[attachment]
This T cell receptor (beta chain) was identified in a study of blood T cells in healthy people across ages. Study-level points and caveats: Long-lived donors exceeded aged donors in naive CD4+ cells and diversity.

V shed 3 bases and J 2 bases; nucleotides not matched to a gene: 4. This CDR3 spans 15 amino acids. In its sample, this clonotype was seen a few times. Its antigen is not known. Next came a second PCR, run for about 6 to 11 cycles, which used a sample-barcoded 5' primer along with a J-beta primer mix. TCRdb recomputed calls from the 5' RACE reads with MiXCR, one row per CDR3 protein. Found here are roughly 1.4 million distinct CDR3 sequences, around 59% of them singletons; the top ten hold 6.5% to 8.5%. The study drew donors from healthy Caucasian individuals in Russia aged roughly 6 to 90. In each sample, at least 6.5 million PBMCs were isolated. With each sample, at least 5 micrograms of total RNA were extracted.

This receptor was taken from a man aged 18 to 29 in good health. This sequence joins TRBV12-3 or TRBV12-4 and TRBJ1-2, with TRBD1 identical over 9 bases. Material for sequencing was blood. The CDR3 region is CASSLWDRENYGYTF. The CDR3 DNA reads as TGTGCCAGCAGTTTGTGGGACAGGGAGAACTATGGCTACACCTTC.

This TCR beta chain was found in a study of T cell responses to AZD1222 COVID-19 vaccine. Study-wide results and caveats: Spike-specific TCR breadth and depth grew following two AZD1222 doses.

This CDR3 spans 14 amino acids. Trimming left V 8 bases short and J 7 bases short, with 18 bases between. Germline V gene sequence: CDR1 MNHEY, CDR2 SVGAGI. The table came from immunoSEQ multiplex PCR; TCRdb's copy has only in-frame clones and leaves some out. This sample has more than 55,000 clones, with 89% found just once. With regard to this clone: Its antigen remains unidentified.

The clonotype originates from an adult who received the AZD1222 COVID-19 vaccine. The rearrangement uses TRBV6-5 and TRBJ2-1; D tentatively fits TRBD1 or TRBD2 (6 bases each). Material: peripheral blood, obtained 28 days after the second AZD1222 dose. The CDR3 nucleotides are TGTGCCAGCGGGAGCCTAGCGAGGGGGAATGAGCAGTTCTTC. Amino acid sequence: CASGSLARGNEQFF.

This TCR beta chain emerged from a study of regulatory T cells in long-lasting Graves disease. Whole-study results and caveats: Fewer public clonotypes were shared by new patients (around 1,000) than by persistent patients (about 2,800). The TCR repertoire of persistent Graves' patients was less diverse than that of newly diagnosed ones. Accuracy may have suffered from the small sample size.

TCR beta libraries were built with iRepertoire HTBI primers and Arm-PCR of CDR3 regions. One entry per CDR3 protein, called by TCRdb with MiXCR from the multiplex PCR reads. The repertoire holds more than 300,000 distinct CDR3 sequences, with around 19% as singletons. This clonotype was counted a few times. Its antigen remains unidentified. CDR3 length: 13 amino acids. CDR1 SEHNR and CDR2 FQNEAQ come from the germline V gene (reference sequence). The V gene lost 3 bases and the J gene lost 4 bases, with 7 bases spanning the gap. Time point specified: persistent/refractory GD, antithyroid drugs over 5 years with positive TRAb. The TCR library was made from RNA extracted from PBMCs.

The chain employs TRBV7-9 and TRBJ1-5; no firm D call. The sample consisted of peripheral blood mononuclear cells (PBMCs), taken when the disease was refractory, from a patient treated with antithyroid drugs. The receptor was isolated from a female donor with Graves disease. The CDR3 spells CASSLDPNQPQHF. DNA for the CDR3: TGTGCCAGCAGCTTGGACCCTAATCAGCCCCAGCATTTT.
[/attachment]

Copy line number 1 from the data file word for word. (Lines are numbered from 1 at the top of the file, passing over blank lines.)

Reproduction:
This T cell receptor (beta chain) was identified in a study of blood T cells in healthy people across ages. Study-level points and caveats: Long-lived donors exceeded aged donors in naive CD4+ cells and diversity.